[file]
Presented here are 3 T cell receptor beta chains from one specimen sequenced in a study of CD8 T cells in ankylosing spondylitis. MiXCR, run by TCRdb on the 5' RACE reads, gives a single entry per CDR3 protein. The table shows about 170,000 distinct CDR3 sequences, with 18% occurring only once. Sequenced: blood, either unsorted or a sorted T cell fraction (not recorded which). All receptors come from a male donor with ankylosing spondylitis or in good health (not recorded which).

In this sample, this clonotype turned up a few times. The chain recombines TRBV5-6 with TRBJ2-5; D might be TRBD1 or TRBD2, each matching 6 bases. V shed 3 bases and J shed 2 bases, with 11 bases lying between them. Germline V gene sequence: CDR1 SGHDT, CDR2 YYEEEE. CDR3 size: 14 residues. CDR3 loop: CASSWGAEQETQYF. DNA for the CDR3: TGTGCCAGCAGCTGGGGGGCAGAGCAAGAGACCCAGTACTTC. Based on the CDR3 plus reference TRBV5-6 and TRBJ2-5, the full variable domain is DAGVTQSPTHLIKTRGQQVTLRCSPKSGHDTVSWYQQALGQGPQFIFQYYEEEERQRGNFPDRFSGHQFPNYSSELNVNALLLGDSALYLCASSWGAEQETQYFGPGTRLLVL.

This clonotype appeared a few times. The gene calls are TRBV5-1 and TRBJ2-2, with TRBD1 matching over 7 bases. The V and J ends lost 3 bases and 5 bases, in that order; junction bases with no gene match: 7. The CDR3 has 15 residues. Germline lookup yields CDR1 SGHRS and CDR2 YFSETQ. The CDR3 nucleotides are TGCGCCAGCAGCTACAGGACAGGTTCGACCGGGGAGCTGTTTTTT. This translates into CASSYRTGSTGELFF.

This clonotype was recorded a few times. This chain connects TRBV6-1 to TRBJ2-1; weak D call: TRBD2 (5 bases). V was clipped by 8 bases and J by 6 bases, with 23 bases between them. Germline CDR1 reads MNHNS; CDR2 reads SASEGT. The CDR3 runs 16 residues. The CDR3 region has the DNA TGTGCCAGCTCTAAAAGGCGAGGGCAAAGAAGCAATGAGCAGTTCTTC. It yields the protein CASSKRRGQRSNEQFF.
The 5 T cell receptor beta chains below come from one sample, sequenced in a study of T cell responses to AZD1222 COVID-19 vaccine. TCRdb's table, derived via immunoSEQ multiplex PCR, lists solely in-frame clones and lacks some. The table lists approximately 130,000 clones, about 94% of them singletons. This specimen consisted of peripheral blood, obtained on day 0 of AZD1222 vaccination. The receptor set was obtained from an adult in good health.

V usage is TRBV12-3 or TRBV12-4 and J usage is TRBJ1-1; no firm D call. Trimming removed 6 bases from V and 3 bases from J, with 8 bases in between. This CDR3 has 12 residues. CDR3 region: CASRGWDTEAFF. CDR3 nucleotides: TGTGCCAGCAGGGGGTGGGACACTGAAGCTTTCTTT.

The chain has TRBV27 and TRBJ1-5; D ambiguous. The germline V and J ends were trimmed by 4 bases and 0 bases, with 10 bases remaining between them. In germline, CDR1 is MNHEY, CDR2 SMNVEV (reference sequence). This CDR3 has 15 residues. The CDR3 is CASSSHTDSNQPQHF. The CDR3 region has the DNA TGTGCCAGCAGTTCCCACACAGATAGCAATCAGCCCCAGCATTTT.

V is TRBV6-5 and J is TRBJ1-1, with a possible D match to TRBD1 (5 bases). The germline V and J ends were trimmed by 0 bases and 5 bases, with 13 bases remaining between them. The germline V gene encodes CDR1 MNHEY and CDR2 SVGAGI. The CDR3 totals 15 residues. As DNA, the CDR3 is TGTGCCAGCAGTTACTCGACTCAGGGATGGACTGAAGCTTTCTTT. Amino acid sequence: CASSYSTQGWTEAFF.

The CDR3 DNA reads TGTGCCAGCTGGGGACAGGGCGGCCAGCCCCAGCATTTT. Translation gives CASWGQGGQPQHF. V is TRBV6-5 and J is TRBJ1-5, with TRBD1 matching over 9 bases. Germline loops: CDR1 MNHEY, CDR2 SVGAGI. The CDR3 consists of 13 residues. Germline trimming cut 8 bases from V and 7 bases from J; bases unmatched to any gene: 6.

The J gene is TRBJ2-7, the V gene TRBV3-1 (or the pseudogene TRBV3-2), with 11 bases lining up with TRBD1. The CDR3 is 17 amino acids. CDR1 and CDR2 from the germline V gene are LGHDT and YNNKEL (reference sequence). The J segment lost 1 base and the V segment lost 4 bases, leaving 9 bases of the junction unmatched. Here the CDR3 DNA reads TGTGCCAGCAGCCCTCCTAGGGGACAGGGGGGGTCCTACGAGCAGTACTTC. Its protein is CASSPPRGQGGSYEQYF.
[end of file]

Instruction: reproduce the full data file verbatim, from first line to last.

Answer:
Presented here are 3 T cell receptor beta chains from one specimen sequenced in a study of CD8 T cells in ankylosing spondylitis. MiXCR, run by TCRdb on the 5' RACE reads, gives a single entry per CDR3 protein. The table shows about 170,000 distinct CDR3 sequences, with 18% occurring only once. Sequenced: blood, either unsorted or a sorted T cell fraction (not recorded which). All receptors come from a male donor with ankylosing spondylitis or in good health (not recorded which).

In this sample, this clonotype turned up a few times. The chain recombines TRBV5-6 with TRBJ2-5; D might be TRBD1 or TRBD2, each matching 6 bases. V shed 3 bases and J shed 2 bases, with 11 bases lying between them. Germline V gene sequence: CDR1 SGHDT, CDR2 YYEEEE. CDR3 size: 14 residues. CDR3 loop: CASSWGAEQETQYF. DNA for the CDR3: TGTGCCAGCAGCTGGGGGGCAGAGCAAGAGACCCAGTACTTC. Based on the CDR3 plus reference TRBV5-6 and TRBJ2-5, the full variable domain is DAGVTQSPTHLIKTRGQQVTLRCSPKSGHDTVSWYQQALGQGPQFIFQYYEEEERQRGNFPDRFSGHQFPNYSSELNVNALLLGDSALYLCASSWGAEQETQYFGPGTRLLVL.

This clonotype appeared a few times. The gene calls are TRBV5-1 and TRBJ2-2, with TRBD1 matching over 7 bases. The V and J ends lost 3 bases and 5 bases, in that order; junction bases with no gene match: 7. The CDR3 has 15 residues. Germline lookup yields CDR1 SGHRS and CDR2 YFSETQ. The CDR3 nucleotides are TGCGCCAGCAGCTACAGGACAGGTTCGACCGGGGAGCTGTTTTTT. This translates into CASSYRTGSTGELFF.

This clonotype was recorded a few times. This chain connects TRBV6-1 to TRBJ2-1; weak D call: TRBD2 (5 bases). V was clipped by 8 bases and J by 6 bases, with 23 bases between them. Germline CDR1 reads MNHNS; CDR2 reads SASEGT. The CDR3 runs 16 residues. The CDR3 region has the DNA TGTGCCAGCTCTAAAAGGCGAGGGCAAAGAAGCAATGAGCAGTTCTTC. It yields the protein CASSKRRGQRSNEQFF.
The 5 T cell receptor beta chains below come from one sample, sequenced in a study of T cell responses to AZD1222 COVID-19 vaccine. TCRdb's table, derived via immunoSEQ multiplex PCR, lists solely in-frame clones and lacks some. The table lists approximately 130,000 clones, about 94% of them singletons. This specimen consisted of peripheral blood, obtained on day 0 of AZD1222 vaccination. The receptor set was obtained from an adult in good health.

V usage is TRBV12-3 or TRBV12-4 and J usage is TRBJ1-1; no firm D call. Trimming removed 6 bases from V and 3 bases from J, with 8 bases in between. This CDR3 has 12 residues. CDR3 region: CASRGWDTEAFF. CDR3 nucleotides: TGTGCCAGCAGGGGGTGGGACACTGAAGCTTTCTTT.

The chain has TRBV27 and TRBJ1-5; D ambiguous. The germline V and J ends were trimmed by 4 bases and 0 bases, with 10 bases remaining between them. In germline, CDR1 is MNHEY, CDR2 SMNVEV (reference sequence). This CDR3 has 15 residues. The CDR3 is CASSSHTDSNQPQHF. The CDR3 region has the DNA TGTGCCAGCAGTTCCCACACAGATAGCAATCAGCCCCAGCATTTT.

V is TRBV6-5 and J is TRBJ1-1, with a possible D match to TRBD1 (5 bases). The germline V and J ends were trimmed by 0 bases and 5 bases, with 13 bases remaining between them. The germline V gene encodes CDR1 MNHEY and CDR2 SVGAGI. The CDR3 totals 15 residues. As DNA, the CDR3 is TGTGCCAGCAGTTACTCGACTCAGGGATGGACTGAAGCTTTCTTT. Amino acid sequence: CASSYSTQGWTEAFF.

The CDR3 DNA reads TGTGCCAGCTGGGGACAGGGCGGCCAGCCCCAGCATTTT. Translation gives CASWGQGGQPQHF. V is TRBV6-5 and J is TRBJ1-5, with TRBD1 matching over 9 bases. Germline loops: CDR1 MNHEY, CDR2 SVGAGI. The CDR3 consists of 13 residues. Germline trimming cut 8 bases from V and 7 bases from J; bases unmatched to any gene: 6.

The J gene is TRBJ2-7, the V gene TRBV3-1 (or the pseudogene TRBV3-2), with 11 bases lining up with TRBD1. The CDR3 is 17 amino acids. CDR1 and CDR2 from the germline V gene are LGHDT and YNNKEL (reference sequence). The J segment lost 1 base and the V segment lost 4 bases, leaving 9 bases of the junction unmatched. Here the CDR3 DNA reads TGTGCCAGCAGCCCTCCTAGGGGACAGGGGGGGTCCTACGAGCAGTACTTC. Its protein is CASSPPRGQGGSYEQYF.